Virtue and morality

Research shows us that healthy human children come into the world primed to become moral members of society, just like they come into the world primed to acquire language. One way to think about moral development is that bad behavior is simply the absence of virtue. When a child hurts another, it may be that their internal sense of kindness, patience or self-control has fallen short. When they sneak or steal, it means their internal sense of honesty wasn’t as strong as the external temptation.

Rather than making the bad behavior itself the focus of our attention and conversations with them, we can put our energy toward helping them to grow good qualities. This is not to say that bad behavior never needs labels and consequences. Rather, every time our child “crashes” is an opportunity to explain and encourage the virtues we are trying to cultivate.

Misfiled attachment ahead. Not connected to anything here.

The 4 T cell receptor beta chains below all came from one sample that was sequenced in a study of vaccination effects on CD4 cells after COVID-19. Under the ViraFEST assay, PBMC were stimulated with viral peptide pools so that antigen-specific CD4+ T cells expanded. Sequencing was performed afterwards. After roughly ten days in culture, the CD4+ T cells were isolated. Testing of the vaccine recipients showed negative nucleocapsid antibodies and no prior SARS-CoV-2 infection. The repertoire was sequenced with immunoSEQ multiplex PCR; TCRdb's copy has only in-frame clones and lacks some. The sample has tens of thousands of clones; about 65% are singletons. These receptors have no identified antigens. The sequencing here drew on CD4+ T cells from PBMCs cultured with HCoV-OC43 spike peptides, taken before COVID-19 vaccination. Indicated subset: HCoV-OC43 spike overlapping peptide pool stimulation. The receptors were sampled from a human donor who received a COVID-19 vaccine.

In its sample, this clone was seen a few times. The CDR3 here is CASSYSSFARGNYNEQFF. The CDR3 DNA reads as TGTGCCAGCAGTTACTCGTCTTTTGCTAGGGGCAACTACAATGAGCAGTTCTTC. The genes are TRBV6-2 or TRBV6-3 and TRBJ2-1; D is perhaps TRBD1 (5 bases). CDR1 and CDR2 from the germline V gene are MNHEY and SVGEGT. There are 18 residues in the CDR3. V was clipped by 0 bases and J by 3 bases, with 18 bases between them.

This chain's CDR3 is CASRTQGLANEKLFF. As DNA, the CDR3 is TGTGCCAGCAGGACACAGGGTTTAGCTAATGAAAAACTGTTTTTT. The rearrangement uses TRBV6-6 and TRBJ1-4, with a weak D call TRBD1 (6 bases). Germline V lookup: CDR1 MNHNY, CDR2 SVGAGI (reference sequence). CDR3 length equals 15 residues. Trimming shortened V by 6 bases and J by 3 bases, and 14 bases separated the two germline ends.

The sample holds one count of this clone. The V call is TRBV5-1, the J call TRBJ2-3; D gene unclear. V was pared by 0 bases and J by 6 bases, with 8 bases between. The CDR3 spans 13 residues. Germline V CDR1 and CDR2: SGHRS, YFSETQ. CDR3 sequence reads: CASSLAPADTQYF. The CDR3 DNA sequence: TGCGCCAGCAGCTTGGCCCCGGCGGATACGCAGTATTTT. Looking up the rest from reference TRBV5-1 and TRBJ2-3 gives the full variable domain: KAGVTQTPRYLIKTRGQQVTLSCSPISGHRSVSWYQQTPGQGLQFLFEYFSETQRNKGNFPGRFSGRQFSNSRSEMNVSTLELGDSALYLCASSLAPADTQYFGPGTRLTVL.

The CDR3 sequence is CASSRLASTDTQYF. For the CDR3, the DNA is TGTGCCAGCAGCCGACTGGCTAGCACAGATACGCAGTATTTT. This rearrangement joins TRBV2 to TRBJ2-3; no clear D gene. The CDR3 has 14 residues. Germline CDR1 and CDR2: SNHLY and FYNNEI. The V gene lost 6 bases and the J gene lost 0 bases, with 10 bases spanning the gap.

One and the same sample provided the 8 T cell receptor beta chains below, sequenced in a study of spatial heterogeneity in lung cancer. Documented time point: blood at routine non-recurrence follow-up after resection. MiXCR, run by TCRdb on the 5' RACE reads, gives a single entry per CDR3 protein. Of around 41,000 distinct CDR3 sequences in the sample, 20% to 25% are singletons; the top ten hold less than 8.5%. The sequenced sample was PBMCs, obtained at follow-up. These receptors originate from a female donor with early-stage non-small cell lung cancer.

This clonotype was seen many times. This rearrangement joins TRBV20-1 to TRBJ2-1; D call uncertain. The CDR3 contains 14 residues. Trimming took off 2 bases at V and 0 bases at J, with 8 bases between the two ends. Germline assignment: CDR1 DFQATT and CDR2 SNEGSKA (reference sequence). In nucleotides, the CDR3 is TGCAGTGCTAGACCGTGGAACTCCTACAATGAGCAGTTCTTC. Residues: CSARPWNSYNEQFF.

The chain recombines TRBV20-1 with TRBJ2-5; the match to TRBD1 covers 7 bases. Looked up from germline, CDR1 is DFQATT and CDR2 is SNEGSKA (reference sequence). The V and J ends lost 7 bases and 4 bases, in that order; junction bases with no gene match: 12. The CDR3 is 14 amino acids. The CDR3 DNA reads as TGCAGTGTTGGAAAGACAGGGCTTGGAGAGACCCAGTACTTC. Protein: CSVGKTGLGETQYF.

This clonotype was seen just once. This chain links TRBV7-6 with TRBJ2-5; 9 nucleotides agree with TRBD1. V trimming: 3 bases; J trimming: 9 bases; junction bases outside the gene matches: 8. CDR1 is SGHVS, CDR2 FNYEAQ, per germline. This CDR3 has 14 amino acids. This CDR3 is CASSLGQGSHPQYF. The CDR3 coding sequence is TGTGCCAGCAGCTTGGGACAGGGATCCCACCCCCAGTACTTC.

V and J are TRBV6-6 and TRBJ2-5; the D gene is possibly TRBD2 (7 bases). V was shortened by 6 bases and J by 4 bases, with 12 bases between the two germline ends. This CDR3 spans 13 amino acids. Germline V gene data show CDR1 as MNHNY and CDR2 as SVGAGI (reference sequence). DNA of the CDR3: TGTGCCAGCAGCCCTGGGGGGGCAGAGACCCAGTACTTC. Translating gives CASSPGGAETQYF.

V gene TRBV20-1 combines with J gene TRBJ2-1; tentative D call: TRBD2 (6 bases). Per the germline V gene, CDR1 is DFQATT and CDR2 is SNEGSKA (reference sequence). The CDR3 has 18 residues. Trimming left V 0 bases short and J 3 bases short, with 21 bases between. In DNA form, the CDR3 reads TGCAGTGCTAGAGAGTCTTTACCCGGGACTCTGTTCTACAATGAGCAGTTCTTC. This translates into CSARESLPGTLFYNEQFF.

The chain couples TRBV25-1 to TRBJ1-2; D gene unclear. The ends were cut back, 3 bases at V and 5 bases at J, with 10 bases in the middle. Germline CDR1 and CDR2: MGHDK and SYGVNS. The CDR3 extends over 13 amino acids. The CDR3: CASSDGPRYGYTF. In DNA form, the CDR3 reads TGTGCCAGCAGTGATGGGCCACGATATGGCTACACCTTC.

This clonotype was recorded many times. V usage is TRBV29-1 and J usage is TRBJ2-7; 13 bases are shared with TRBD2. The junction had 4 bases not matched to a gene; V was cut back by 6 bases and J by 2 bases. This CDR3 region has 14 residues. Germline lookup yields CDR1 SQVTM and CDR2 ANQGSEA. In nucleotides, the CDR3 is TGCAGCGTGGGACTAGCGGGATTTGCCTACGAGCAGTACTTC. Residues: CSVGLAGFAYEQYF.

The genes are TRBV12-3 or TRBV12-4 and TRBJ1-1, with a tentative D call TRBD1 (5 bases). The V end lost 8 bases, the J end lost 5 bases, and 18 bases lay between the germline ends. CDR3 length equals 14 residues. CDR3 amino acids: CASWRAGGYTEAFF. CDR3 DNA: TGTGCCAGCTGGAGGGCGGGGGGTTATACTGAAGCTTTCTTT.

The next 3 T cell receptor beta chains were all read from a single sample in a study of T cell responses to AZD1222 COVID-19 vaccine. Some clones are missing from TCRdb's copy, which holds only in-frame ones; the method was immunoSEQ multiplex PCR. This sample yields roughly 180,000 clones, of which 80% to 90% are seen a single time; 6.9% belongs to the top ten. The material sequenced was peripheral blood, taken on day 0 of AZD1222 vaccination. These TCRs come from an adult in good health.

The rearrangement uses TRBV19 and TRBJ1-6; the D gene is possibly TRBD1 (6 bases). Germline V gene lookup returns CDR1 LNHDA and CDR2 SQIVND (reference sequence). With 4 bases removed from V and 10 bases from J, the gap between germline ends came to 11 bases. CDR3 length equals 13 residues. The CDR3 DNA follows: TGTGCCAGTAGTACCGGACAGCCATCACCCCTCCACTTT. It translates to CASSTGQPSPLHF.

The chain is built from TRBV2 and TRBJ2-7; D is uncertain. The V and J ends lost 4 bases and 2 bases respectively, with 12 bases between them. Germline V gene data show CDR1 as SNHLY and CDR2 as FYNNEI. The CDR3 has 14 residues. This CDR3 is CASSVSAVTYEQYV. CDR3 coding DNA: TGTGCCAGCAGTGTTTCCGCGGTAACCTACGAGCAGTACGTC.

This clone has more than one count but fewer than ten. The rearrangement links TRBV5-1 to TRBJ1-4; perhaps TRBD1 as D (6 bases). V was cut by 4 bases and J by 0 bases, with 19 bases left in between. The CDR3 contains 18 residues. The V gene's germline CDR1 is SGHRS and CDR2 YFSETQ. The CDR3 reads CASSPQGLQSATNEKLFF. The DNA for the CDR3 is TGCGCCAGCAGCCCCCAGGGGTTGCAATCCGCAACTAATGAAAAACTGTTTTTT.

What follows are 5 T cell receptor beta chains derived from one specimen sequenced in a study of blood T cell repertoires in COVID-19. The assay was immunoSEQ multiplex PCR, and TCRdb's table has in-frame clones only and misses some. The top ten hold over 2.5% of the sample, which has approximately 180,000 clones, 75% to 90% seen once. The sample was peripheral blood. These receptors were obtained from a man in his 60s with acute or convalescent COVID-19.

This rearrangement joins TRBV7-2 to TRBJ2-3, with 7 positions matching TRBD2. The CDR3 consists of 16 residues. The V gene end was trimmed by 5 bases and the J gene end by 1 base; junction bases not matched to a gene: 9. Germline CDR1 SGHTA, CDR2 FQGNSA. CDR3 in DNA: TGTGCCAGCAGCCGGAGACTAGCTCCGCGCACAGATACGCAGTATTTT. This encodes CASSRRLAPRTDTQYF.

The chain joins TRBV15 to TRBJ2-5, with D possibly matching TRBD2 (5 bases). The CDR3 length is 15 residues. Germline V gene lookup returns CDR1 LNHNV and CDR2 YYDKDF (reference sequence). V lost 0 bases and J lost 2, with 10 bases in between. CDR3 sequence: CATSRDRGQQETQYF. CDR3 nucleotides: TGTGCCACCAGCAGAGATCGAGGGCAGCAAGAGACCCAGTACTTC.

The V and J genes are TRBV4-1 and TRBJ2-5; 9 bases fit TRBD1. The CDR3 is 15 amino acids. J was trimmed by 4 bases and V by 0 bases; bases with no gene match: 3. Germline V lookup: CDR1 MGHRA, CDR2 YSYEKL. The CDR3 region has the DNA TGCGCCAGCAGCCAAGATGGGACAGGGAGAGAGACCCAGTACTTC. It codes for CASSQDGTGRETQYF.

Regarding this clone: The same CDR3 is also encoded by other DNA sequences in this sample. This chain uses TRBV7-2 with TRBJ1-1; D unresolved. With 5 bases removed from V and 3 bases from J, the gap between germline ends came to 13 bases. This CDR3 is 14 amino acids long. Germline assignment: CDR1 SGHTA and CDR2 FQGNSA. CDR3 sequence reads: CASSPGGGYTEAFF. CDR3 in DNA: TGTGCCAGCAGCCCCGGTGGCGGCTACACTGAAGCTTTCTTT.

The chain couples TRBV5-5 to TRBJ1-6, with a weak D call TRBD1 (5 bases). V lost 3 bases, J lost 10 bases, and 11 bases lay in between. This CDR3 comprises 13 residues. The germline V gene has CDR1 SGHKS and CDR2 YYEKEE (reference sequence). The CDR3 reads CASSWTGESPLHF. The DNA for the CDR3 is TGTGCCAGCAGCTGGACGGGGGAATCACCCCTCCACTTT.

Buried amidst the superstition and sanctified tribalism of our inherited traditions are nuggets of wisdom that can help us in this endeavour. Our ancestors have struggled for millenia to answer questions about good and how to live in moral community with each other. If we approach these traditions knowing we have a responsibility to pick and choose, we can glean the timeless useful nuggets and simply leave the rest aside. As individuals and parents, we don't have to start from scratch just because we seek to live in the light of reason and to raise our children there.

The Wisdom Commons